Originally published on Copblock.org. Please feel free to comment here or there.
One of the arguments often used to defend poorly behaving police is the claim that they are “just doing their jobs.” This is such an absurdly silly argument that I am surprised that ANYONE takes it seriously.
I will not spend much time addressing the typical response to this most typical of arguments. This response is the claim that the Nazi’s were also just doing their jobs too when they participated in the mass slaughter of innocents. Yes, this argument is 100% true, but it hardly seems relevant in the America of today. Furthermore, using arguments like this may lead us to fail in our attempts to convince others to fight against the arbitrary use and abuse of police power.
Agents of the Gestapo and the SS were indeed following orders when they committed their atrocities, however in many cases, they were forced under threats of violence or death to carry out these acts. Often times people killed innocent people to prevent from being killed. This does not in any way excuse these people or these acts, but it does provide us with some kind explanation for why some of these men participated in evil acts.
In America, the situation is different. Yes, the United States government continually uses force and coercion against its subjects in order to get us to act according to their desires, but America is still a voluntary society in one important manner. In America, people are not forced to accept jobs that they do not voluntarily choose to take. This does not mean that we are all employed in jobs that are our first choices, and it does not mean that government acts of coercion have not prevented us from starting new businesses or being employed in the field of our choice. However, there is no longer a military draft in America and we are still free to reject offers of employment for any reason whatsoever.
This is the key fact which makes the argument that police are “just following orders” or “just doing their job” so absurd. The police officer who
arrests kidnaps a person and throws them into a prison cage with rapists and murderers for the “crime” of growing a plant marijuana is indeed following orders from his commanders when he makes said arrest. However, no one forced the officer to become an officer. He did not have to choose a career which he knew would lead him to cage humans for participating in victimless activities. Most importantly, he does not fear that his superiors will hurt or kill him if he does not commit acts of violence against civilians. We should have no sympathy for the officer who is ridiculed when he body slams a manwho is doing nothing but silently and calmly dancing in protest at the Jefferson Memorial, and we certainly should not defend him by arguing thaty he was just doing his job by enforcing the “law.”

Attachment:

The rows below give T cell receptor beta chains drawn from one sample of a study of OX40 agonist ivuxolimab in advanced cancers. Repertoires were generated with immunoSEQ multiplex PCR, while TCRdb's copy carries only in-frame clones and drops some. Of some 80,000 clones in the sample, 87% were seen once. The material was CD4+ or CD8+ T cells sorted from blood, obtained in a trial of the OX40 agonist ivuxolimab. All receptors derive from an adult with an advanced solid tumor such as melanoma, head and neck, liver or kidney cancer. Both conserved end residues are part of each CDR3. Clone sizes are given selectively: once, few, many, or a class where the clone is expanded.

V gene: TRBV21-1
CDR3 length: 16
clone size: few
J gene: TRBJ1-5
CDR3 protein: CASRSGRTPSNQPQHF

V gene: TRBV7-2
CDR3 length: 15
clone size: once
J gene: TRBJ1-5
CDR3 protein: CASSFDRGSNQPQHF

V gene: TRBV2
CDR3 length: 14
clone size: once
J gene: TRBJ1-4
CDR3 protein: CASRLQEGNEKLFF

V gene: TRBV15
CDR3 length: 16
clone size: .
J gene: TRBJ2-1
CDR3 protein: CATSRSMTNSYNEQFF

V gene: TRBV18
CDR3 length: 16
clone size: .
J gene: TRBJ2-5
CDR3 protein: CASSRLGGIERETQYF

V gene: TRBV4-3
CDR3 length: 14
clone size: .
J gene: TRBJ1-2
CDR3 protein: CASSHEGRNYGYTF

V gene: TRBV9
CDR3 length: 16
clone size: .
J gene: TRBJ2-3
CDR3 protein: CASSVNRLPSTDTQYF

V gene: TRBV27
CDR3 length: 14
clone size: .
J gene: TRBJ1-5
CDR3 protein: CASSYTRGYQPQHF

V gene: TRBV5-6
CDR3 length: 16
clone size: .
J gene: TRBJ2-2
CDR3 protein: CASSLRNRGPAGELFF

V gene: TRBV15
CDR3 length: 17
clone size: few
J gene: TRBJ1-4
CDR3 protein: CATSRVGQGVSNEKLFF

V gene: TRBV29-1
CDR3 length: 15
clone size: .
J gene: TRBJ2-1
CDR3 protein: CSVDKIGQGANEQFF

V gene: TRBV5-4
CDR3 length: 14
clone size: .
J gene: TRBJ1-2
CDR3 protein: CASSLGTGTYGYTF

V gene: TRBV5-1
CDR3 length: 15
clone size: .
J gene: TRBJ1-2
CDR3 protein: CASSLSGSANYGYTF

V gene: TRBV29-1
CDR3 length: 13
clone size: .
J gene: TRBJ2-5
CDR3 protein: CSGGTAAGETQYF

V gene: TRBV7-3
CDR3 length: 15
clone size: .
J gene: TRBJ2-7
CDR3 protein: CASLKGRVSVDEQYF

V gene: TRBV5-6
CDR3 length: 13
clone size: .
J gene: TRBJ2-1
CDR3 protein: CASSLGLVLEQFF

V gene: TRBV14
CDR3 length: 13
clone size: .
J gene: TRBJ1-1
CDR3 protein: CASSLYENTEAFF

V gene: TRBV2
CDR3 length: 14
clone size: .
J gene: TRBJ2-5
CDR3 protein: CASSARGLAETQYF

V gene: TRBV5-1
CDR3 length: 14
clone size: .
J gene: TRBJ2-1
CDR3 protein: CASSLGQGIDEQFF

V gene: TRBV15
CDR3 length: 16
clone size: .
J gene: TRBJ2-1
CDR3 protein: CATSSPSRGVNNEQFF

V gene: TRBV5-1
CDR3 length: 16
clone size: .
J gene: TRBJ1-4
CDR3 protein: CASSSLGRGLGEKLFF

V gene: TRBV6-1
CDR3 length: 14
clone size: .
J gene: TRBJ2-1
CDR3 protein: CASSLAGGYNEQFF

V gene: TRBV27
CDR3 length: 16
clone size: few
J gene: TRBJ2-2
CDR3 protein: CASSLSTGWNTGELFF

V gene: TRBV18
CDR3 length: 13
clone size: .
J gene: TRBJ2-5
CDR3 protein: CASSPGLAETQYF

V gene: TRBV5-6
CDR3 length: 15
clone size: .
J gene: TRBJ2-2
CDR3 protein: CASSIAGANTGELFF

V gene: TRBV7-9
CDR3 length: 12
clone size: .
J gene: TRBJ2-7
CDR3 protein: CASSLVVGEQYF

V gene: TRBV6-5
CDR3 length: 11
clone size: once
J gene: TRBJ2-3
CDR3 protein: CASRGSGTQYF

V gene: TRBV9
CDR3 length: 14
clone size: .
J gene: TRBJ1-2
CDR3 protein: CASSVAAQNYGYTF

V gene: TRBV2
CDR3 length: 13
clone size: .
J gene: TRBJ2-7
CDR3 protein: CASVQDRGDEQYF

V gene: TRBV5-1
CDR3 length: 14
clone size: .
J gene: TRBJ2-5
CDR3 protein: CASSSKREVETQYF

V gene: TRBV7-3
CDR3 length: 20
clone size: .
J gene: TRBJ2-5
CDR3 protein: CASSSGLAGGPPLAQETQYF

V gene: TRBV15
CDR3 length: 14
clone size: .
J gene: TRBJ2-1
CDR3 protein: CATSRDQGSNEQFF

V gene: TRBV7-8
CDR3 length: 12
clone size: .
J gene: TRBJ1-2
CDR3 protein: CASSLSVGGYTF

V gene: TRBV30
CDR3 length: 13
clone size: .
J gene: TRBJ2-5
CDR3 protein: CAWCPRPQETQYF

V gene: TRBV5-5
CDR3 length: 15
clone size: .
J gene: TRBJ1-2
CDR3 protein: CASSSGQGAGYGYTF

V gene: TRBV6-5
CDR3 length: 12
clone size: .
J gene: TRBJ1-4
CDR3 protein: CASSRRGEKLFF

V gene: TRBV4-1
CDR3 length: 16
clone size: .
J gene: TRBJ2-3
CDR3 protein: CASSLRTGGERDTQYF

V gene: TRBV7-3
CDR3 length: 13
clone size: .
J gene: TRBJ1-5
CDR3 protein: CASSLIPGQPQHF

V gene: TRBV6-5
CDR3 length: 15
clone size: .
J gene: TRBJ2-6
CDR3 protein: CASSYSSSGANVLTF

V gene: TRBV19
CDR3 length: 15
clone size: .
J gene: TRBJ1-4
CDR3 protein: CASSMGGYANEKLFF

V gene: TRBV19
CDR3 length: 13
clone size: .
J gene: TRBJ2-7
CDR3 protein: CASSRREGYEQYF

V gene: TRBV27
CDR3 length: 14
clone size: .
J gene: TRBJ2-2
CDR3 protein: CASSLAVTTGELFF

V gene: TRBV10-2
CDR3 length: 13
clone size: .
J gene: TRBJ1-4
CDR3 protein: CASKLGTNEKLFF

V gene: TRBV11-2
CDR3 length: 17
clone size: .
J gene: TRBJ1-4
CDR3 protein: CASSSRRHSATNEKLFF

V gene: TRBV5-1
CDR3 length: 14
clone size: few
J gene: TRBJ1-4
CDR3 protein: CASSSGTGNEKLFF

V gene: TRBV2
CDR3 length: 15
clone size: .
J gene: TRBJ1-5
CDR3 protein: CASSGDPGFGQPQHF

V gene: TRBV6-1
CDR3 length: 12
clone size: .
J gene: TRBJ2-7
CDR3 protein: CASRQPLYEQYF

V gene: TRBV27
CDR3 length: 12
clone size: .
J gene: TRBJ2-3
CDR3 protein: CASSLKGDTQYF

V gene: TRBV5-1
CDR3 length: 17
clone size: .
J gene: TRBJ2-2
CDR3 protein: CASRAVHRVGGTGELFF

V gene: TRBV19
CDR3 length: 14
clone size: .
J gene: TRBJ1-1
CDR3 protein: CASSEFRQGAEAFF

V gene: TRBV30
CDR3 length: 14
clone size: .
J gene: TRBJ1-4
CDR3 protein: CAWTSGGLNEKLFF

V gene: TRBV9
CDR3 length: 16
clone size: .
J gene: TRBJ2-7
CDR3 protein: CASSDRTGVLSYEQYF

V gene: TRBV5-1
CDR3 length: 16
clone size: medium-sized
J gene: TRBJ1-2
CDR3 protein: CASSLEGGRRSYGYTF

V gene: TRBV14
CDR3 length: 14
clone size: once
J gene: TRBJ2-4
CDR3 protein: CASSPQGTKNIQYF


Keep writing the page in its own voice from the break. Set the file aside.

In America, we have the right to refuse to be employed by a certain employer if we do not like the tasks that this employer asks us to undertake. This right is not a secret; every one knows this. No one is pointing a gun at police officers telling them they have to do things that they do not want to do–in fact, it is usually the police officer pointing a gun at an innocent person and forcing him or her to do things they do not want to do. It says a lot about a person’s character if that person willingly seeks out a job that will lead him to use violence and threats against peaceful people.
Next time someone gets righteous with you and informs you that some police officer was “just doing his job” when he used undue force to subdue a harmless individual, remind this person that the officer chose this job and if he truly did not want to be harming people, he is free to quit at any time.
One of the big problems with coercive monopolies is that the providers of protection (police) do not have to answer to their customers. Costs go up, quality of customer service goes down. A tendency towards reducing crime statistics and increasing arrests arises. The problem today with police initiating force is only one of many symptoms of the larger problem: coercive government monopoly of services.
It is perfectly normal for people to aspire to go into the business of protection. People that put themselves in harms way to protect and defend should be praised and compensated accordingly. However, there is no reason why this service cannot be provided privately and funded on voluntarily. In such a system, people who commit so-called “victimless crimes” would no longer be targets for arrest. Furthermore, officers who abused their powers would be held liable for any harm that they have done.
To quote John Hasnas (page 35):
“If a visitor from Mars were asked to identify the least effective method for securing individuals’ persons and property, he might well respond that it would be to select one group ofpeople, give them guns, require all members of society to pay them regardless of the quality ofservice they render, and invest them with the discretion to employ resources and determine lawenforcement priorities however they see fit subject only to the whims of their political paymasters. If asked why he thought that, he might simply point to the Los Angeles or New Orleans or anyother big city police department. Are government police really necessary for a peaceful, securesociety? Look around. Could a non-political, non-monopolistic system of supplying policeservices really do worse than its government-supplied counterpart?”